Endorsement potential: Dicey. DanceSport "Is not our core market," says Tom Fox, a senior VP of Gatorade. "I don't want to sponsor something if no one is going to see it."
What the man on the street says: "Ballroom dancing isn't a sport. It's an art." - Lois Wheelock, 56, Plympton, Mass.

John Doerter from Little Rock, AR writes: Dance is "athletic art" IMO not sport.  I state this because "How" something is performed matters.   To me sports eliminate the subjective "How" as much as possible and concentrate only on the what.
Ice skating, Diving, Gymnastics, and synchronized swimming, are all examples of athletic art in the Olympics.   the form in which the "what" occurs is graded. 100 m crawl, High Jump, and water polo; are sport because the "opinion of the judges" is minimized to the greatest extent possible.  Doesn't matter how bad you look doing it, if you jump over a higher bar than everyone else without knocking it down... you win.  To me that is Sport. in it's pure form.  When you start judging form and style,  you are talking about Art.  As far as Ballroom dancing in the Olympics,  it belongs there as much as ice skating.  

Sara Scatasta, one of my web site visitors and e-mail friends writes the following, and includes the picture below:

There is one competition in Frankfurt (Hessen Tanzt) which is amazing. Imagine a skating ring divided in 8 dance floors, where 8 events run simultaneously and in each category (from bronze to open) there are at least a 100 couples registered. There were 5000 couples registered for this comp this past May. 1 Round can last 2 hours (attached is a picture). Here in Germany the cost of entering the floor is only 5 Euro  for the 10 dances, so there are a lot of people competing.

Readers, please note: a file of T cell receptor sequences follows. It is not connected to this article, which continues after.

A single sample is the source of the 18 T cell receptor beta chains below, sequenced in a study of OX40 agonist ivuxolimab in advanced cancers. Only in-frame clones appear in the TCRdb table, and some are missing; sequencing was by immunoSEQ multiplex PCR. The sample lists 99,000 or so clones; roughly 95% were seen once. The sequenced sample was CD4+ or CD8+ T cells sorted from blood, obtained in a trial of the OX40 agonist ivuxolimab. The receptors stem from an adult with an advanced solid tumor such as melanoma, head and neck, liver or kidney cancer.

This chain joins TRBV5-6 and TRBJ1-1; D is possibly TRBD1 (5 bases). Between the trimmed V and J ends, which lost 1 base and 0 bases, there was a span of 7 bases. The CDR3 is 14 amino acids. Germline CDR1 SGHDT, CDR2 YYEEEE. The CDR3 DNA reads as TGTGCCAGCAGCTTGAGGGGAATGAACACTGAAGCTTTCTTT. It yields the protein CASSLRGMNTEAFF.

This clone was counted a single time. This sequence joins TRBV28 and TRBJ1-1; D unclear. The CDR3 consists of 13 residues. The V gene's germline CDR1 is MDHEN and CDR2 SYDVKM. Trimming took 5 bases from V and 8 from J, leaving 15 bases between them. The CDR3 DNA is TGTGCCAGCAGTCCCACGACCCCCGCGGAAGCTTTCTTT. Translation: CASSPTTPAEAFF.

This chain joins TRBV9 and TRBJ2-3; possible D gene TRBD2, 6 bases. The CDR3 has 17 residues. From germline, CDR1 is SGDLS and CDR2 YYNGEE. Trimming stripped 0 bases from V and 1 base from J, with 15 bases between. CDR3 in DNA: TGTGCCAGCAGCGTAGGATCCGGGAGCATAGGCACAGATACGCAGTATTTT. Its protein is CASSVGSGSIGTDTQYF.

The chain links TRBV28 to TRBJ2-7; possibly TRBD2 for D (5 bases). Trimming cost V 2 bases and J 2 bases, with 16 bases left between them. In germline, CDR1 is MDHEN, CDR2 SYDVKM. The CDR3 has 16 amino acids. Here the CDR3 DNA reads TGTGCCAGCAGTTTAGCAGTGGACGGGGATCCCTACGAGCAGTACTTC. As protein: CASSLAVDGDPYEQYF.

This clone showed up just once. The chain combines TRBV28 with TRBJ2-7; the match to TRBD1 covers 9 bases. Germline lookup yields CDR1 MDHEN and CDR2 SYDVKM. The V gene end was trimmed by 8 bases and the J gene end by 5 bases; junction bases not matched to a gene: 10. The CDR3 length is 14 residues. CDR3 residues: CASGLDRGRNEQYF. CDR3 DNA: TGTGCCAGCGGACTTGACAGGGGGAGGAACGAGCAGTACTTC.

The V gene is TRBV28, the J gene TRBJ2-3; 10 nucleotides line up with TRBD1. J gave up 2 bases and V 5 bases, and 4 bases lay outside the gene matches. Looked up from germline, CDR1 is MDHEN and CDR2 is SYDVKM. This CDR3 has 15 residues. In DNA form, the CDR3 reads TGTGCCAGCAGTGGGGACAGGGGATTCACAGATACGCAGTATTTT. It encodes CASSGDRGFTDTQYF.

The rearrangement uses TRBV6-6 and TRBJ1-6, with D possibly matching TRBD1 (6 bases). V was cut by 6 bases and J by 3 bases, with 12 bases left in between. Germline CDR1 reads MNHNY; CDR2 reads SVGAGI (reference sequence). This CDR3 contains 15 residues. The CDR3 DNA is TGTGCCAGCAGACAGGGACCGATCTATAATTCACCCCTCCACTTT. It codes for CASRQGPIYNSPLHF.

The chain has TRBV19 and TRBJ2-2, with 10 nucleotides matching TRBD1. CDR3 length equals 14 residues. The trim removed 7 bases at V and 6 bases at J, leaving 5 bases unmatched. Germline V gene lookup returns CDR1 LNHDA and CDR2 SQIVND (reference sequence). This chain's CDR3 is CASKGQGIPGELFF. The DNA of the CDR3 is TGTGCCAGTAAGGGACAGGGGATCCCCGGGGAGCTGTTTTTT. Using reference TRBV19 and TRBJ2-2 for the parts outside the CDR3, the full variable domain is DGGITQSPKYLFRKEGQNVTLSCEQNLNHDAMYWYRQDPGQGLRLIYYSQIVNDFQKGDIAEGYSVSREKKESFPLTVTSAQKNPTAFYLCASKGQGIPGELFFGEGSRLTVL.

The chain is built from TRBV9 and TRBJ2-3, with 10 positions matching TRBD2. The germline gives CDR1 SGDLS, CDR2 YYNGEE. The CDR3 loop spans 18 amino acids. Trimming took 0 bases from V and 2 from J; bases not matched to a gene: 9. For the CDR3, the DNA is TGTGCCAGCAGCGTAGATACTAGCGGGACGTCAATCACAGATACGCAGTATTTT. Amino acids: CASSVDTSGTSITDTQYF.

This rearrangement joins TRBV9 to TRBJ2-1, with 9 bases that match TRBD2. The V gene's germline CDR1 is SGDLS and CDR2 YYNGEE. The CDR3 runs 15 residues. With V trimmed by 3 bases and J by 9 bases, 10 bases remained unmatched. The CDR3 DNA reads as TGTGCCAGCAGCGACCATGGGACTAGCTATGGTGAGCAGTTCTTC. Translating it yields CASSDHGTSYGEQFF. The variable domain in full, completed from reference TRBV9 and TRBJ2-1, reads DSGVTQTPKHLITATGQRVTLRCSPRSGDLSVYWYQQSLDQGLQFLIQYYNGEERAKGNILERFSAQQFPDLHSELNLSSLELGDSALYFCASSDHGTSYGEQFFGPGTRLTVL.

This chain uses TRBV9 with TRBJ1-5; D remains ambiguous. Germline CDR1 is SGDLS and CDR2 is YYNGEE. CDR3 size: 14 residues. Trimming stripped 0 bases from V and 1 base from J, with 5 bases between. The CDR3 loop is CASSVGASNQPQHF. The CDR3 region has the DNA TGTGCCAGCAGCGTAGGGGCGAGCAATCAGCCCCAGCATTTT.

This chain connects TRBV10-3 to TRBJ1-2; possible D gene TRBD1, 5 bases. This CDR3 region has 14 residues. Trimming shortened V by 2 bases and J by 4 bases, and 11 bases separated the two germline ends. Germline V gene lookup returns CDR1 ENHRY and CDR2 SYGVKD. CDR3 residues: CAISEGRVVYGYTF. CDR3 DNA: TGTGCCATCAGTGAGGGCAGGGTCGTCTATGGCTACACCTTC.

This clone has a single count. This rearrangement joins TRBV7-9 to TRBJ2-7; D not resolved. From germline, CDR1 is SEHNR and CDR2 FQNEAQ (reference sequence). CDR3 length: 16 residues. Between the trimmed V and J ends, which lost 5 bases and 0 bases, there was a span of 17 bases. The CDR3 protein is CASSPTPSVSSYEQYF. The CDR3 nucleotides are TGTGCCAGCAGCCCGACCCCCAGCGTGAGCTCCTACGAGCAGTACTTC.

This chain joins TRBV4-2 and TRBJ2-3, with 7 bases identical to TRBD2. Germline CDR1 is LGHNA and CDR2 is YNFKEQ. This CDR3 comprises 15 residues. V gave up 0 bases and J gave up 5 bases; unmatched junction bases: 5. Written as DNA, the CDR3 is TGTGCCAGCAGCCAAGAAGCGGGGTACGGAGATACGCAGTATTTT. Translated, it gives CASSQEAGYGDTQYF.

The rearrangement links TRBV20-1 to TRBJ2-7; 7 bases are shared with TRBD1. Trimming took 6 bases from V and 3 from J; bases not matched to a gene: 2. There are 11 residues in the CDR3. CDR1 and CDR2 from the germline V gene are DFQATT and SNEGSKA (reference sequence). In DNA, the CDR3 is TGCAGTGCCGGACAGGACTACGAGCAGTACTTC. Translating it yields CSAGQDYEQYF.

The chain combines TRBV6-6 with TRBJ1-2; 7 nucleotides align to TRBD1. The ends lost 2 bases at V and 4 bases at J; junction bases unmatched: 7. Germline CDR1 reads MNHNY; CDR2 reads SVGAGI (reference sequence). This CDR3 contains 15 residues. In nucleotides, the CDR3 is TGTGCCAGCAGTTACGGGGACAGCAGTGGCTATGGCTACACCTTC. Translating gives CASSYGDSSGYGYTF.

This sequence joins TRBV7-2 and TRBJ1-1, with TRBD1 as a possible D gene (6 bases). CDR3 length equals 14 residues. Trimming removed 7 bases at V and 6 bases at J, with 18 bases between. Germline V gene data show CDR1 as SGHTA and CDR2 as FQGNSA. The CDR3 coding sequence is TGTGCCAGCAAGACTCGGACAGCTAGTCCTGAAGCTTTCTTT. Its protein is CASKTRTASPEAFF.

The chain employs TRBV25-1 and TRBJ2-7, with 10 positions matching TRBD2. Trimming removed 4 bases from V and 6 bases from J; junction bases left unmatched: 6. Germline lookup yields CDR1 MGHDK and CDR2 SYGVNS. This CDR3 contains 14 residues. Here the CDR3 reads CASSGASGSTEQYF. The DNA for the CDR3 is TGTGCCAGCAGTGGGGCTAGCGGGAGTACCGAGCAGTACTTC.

This web site was first aired in mid-January 2003 with the goal of providing ballroom dancers with accurate and current information on ballroom dance events in Alabama, with some emphasis on events in and within driving distance of Montgomery. Since then, the website has grown in size and scope, with a dance calendar of events that includes dances in several states, including Mississippi, Arkansas, Louisiana, Florida, Georgia and Tennessee. Many of my dance friends tell me that they do not travel without first checking my website for places to dance at their destination. Today, the calendar of events lists more than 300 dance events every month in 7 states.

Many of  you are regularly visiting this site for an average of more than 30 visits every day, or a total of close to 80,000 visits as of January 2012. This is far more than I ever expected. My sincere thanks to all my web visitors. I hope I can keep the content interesting and relevant. My special thanks to Murray Echols of Birmingham for providing me with valuable information, much needed encouragement,  and sound advice from the very beginning.

My thanks to ballroom dancers, ballroom club organizers, ballroom dance bands and suppliers of ballroom dance products for their support and help. Without them, a non-commercial web site such as this would not be possible.

My thanks also to web masters throughout Alabama, neighboring states and from other places in the U.S.A. and abroad who have kindly provided a link to my web site for their visitors.

Special thanks to those tireless people who regularly compile newsletters containing dance information for their particular area. Without them, it would be extremely difficult for me to keep up-to-date on dance events throughout the Southeast.

And finally, thanks to all the ballroom dance enthusiasts who visit my site, send me encouraging e-mail, and talk to me at dances. I sincerely value their encouragement, ideas and suggestions.

René Zgraggen
Montgomery, AL


Published by:
René Zgraggen
(334) 263-5566

Since 01/13/03